The transcendent, wholly inclusive vibration of love, and the existence of a reality far greater and more intense than any material, transitory reality could ever be, are messages familiar to all those who have read or studied within the mystical traditions. So it is worth noting that the pre-coma Alexander was not particularly religious or spiritual. In fact, his religion seems to have been his beloved science and he had been as quick as the next doctor to dismiss NDEs as sensations produced by the brain.

Yet in his own case – and this is what sets his experiences apart - the parts of the brain that produce dreams, thoughts, sensations, were ravaged by deathly infection. This whole series of experiences – some difficult, more of them blissful – could not have been driven by prior expectation on the writer’s part, and nor could his physical or cognitive survival.

My own response to this book is reservedly positive. I can recommend it to you - not on the basis that heaven needs “proving” but rather for all that it contributes to our understanding of what unlimited consciousness is or may be, as well as for its simple reiterations of the eternal messages of love.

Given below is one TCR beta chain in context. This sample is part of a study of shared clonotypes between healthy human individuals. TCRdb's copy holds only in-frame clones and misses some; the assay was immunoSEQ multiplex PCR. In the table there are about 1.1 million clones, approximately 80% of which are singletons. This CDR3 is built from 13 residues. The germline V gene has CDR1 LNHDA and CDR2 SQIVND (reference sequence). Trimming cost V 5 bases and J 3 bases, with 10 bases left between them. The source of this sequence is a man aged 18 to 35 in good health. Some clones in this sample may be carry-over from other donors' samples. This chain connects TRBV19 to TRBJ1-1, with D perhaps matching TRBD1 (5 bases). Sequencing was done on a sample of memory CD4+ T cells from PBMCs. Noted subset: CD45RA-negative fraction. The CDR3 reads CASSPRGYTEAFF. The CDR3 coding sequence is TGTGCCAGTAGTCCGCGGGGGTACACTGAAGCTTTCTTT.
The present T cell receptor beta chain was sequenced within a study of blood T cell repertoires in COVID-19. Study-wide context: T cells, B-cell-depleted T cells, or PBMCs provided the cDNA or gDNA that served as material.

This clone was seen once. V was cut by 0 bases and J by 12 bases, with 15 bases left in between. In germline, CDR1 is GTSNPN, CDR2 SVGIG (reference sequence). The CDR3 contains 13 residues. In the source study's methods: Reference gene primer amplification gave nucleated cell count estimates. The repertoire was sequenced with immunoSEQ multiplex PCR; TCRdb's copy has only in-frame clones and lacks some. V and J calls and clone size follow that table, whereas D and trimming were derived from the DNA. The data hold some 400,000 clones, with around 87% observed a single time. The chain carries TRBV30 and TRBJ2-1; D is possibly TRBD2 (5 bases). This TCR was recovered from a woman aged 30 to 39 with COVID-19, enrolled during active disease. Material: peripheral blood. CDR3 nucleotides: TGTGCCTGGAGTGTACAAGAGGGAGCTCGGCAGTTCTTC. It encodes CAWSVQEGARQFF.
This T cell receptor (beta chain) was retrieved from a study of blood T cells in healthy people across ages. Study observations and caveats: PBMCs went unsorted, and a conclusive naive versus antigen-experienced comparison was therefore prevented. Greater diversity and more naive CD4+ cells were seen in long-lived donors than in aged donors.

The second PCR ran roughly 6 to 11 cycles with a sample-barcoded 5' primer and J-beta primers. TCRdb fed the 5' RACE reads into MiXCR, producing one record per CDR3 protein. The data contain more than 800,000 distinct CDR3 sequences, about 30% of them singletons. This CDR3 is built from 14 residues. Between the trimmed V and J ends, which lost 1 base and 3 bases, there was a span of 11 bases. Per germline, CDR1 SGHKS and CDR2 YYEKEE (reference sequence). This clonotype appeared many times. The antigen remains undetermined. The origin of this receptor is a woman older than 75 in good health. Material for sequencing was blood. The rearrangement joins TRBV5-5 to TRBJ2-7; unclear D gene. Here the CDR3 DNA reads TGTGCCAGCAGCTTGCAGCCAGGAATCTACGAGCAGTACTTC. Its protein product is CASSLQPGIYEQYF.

I do, though, have one significant hesitation that may be entirely personal. Towards the close of the book I was more aware than I wished to be of the cultural framework within which Alexander was writing. This had led him to share some of his “back story” in a way that was honest and often touching but also led to a coincidence – or a coinciding of worlds – that felt more Hollywood than I found comfortable. I do not doubt this writer’s humility or honesty. (See him talking about this experience here.)I am aware too of the limitations that come even with symbolic language when one is describing transcendent experiences. But that critical coincidence left me less comfortable than I might otherwise have been.